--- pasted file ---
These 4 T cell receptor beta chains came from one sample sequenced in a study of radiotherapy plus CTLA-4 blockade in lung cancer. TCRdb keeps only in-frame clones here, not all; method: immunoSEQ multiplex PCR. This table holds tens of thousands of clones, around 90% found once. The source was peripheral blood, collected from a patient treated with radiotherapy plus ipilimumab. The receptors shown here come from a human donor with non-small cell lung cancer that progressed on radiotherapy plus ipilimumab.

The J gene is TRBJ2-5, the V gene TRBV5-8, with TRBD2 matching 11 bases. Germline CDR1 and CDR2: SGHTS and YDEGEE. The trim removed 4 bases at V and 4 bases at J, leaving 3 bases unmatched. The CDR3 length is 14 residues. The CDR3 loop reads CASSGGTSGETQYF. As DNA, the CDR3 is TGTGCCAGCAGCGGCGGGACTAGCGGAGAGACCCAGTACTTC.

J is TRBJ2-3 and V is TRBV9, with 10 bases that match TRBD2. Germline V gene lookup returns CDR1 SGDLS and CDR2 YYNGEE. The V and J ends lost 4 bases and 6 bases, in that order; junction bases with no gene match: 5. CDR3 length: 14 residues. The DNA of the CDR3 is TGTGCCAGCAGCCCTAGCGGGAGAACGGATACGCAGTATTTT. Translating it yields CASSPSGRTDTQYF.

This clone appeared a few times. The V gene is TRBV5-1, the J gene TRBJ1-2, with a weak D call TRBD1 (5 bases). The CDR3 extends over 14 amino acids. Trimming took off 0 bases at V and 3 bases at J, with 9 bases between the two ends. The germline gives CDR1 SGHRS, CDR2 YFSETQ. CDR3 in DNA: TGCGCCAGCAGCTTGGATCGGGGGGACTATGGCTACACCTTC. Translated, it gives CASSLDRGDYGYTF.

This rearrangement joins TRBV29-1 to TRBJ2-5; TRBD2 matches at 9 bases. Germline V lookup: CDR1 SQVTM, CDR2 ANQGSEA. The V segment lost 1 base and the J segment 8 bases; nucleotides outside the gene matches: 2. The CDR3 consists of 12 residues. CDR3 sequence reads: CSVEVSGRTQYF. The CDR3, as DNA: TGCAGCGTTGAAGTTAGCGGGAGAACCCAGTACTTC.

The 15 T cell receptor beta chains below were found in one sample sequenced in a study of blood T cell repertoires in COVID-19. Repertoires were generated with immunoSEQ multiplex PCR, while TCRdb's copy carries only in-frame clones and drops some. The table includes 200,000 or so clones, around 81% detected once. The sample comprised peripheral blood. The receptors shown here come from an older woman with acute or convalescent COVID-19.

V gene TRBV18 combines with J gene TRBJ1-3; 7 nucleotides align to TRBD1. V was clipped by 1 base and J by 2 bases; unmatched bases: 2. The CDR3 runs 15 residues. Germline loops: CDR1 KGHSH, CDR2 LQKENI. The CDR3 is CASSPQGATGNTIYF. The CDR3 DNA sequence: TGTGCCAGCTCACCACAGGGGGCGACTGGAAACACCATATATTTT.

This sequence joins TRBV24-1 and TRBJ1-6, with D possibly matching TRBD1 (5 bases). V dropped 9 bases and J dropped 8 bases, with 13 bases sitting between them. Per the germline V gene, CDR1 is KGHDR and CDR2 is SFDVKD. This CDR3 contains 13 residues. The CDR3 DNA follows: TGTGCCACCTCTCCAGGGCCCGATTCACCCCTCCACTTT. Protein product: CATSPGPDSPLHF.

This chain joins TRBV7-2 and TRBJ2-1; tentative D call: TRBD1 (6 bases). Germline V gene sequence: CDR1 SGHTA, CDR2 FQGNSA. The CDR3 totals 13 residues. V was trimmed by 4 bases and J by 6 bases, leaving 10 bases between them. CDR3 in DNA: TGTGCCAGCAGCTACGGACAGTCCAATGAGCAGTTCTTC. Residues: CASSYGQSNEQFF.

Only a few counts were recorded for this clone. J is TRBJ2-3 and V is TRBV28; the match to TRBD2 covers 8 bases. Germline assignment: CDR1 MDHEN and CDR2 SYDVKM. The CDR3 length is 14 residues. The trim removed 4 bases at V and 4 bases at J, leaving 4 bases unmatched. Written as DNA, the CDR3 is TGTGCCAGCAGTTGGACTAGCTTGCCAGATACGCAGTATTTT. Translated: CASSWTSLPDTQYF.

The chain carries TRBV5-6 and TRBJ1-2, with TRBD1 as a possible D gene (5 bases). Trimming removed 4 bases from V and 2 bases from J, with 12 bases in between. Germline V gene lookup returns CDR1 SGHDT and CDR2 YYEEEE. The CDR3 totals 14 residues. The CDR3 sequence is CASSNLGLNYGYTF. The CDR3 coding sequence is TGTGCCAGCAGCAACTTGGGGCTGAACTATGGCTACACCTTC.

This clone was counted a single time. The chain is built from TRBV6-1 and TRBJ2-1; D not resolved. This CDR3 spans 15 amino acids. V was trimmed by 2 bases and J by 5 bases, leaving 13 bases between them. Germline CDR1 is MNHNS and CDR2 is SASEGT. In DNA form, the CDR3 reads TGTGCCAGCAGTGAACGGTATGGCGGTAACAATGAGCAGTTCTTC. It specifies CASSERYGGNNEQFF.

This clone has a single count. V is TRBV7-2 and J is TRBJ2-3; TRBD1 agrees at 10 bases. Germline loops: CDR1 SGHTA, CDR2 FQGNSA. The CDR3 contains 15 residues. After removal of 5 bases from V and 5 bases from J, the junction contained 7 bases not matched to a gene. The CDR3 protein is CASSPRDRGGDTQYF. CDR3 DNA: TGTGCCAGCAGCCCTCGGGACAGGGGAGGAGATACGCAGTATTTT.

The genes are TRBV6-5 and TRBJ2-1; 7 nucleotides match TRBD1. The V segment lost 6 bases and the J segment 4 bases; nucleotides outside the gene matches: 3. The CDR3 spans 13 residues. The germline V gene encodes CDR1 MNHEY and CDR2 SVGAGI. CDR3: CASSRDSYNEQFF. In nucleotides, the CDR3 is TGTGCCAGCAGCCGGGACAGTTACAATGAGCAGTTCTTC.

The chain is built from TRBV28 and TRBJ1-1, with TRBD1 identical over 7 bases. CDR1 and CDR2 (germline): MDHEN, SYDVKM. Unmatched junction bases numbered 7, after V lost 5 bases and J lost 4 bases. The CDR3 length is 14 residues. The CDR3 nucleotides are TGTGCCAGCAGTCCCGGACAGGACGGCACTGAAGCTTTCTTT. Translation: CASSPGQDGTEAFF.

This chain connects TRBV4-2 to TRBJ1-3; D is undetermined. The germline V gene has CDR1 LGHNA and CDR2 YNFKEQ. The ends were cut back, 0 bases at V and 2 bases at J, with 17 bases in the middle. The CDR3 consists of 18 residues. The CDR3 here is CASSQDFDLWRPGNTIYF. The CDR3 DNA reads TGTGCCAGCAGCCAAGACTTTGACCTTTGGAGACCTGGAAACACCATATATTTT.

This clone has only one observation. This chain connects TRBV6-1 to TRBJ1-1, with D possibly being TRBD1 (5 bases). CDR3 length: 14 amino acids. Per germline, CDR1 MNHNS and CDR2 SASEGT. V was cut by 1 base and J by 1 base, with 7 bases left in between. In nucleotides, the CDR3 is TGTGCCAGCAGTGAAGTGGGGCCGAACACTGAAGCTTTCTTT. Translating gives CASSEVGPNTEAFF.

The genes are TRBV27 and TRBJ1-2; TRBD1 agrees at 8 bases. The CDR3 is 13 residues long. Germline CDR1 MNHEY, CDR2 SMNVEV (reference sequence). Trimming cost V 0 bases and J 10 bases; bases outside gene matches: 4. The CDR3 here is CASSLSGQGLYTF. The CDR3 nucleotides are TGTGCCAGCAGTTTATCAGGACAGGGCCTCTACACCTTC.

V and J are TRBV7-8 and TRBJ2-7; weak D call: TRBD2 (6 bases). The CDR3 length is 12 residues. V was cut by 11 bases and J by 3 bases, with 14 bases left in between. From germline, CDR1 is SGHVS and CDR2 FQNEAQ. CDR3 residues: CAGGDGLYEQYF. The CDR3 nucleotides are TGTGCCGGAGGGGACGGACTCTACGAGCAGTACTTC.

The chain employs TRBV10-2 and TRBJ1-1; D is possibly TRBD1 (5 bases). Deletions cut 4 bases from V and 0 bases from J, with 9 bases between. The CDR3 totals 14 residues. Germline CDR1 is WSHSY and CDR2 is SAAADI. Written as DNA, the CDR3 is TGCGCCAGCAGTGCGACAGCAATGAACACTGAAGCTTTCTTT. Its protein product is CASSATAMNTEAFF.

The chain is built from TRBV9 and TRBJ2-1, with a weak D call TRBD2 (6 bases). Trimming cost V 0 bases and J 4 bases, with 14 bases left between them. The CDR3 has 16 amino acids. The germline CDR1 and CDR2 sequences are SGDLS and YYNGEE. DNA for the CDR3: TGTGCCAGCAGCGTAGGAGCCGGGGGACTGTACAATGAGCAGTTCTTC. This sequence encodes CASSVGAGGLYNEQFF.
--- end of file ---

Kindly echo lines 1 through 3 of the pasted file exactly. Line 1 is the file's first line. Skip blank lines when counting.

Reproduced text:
These 4 T cell receptor beta chains came from one sample sequenced in a study of radiotherapy plus CTLA-4 blockade in lung cancer. TCRdb keeps only in-frame clones here, not all; method: immunoSEQ multiplex PCR. This table holds tens of thousands of clones, around 90% found once. The source was peripheral blood, collected from a patient treated with radiotherapy plus ipilimumab. The receptors shown here come from a human donor with non-small cell lung cancer that progressed on radiotherapy plus ipilimumab.

The J gene is TRBJ2-5, the V gene TRBV5-8, with TRBD2 matching 11 bases. Germline CDR1 and CDR2: SGHTS and YDEGEE. The trim removed 4 bases at V and 4 bases at J, leaving 3 bases unmatched. The CDR3 length is 14 residues. The CDR3 loop reads CASSGGTSGETQYF. As DNA, the CDR3 is TGTGCCAGCAGCGGCGGGACTAGCGGAGAGACCCAGTACTTC.

J is TRBJ2-3 and V is TRBV9, with 10 bases that match TRBD2. Germline V gene lookup returns CDR1 SGDLS and CDR2 YYNGEE. The V and J ends lost 4 bases and 6 bases, in that order; junction bases with no gene match: 5. CDR3 length: 14 residues. The DNA of the CDR3 is TGTGCCAGCAGCCCTAGCGGGAGAACGGATACGCAGTATTTT. Translating it yields CASSPSGRTDTQYF.